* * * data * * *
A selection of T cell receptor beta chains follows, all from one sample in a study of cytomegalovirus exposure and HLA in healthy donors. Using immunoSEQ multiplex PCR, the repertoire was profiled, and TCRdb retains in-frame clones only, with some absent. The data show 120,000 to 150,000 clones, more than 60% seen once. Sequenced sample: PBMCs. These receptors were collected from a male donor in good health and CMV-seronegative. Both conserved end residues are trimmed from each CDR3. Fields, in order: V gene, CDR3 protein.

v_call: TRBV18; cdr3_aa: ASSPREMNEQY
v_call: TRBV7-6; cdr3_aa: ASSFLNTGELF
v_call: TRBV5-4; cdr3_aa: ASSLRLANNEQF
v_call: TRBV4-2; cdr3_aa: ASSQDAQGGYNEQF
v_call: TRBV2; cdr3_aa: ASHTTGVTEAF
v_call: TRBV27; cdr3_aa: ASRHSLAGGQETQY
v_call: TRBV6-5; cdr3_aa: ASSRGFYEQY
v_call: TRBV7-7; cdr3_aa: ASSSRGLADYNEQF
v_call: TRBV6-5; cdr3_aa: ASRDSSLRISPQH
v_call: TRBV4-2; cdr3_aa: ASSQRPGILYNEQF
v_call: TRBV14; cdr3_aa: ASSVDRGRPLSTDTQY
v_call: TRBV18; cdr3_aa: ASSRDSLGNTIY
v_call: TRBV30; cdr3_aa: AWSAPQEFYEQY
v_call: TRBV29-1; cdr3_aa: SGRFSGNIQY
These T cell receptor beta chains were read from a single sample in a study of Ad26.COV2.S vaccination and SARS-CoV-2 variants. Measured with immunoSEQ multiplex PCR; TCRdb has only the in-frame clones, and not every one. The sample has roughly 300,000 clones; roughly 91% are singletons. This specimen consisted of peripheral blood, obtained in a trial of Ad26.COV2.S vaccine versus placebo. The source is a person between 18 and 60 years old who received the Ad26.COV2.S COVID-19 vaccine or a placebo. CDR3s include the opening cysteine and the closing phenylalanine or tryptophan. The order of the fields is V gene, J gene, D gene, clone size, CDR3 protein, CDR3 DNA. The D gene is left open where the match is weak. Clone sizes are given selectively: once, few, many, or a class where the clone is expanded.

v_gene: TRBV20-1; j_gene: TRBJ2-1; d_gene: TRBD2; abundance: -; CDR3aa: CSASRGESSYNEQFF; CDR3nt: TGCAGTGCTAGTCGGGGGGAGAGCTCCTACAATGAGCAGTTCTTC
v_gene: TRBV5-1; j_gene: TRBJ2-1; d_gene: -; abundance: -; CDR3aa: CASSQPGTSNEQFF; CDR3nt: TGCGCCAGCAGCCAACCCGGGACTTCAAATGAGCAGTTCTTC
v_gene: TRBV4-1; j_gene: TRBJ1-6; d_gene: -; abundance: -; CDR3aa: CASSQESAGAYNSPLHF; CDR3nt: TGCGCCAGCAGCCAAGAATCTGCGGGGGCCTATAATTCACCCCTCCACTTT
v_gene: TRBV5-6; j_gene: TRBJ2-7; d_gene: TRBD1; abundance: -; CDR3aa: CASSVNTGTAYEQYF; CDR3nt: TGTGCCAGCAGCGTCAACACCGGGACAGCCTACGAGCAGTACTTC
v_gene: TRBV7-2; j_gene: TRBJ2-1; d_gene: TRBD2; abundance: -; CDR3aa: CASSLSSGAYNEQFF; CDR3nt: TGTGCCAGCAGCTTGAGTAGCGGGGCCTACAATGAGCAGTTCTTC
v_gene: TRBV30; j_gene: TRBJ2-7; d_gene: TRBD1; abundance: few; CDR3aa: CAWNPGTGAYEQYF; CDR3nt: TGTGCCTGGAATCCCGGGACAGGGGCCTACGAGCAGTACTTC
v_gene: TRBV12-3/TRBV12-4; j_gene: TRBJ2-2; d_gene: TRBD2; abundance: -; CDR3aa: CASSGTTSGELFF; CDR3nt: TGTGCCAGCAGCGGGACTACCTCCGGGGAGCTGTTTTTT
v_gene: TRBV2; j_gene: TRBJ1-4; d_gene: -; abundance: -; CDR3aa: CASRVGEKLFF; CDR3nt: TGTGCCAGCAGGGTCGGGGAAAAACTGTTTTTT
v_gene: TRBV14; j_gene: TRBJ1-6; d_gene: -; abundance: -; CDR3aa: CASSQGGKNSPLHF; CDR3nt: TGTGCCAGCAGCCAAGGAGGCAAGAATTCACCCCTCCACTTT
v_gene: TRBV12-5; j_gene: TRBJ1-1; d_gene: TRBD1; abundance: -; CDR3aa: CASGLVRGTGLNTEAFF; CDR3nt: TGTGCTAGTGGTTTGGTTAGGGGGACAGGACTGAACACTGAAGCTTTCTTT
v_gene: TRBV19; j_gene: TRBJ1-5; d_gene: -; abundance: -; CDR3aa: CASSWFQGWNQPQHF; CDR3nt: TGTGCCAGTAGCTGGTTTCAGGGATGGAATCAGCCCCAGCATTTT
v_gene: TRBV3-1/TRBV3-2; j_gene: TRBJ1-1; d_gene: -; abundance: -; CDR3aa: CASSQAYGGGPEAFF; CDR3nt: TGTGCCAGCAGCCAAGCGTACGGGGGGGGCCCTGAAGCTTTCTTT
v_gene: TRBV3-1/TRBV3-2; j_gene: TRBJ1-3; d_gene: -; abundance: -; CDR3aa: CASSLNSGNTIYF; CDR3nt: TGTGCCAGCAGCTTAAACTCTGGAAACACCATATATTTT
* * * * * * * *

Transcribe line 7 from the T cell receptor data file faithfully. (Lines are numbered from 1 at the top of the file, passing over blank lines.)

v_call: TRBV27; cdr3_aa: ASRHSLAGGQETQY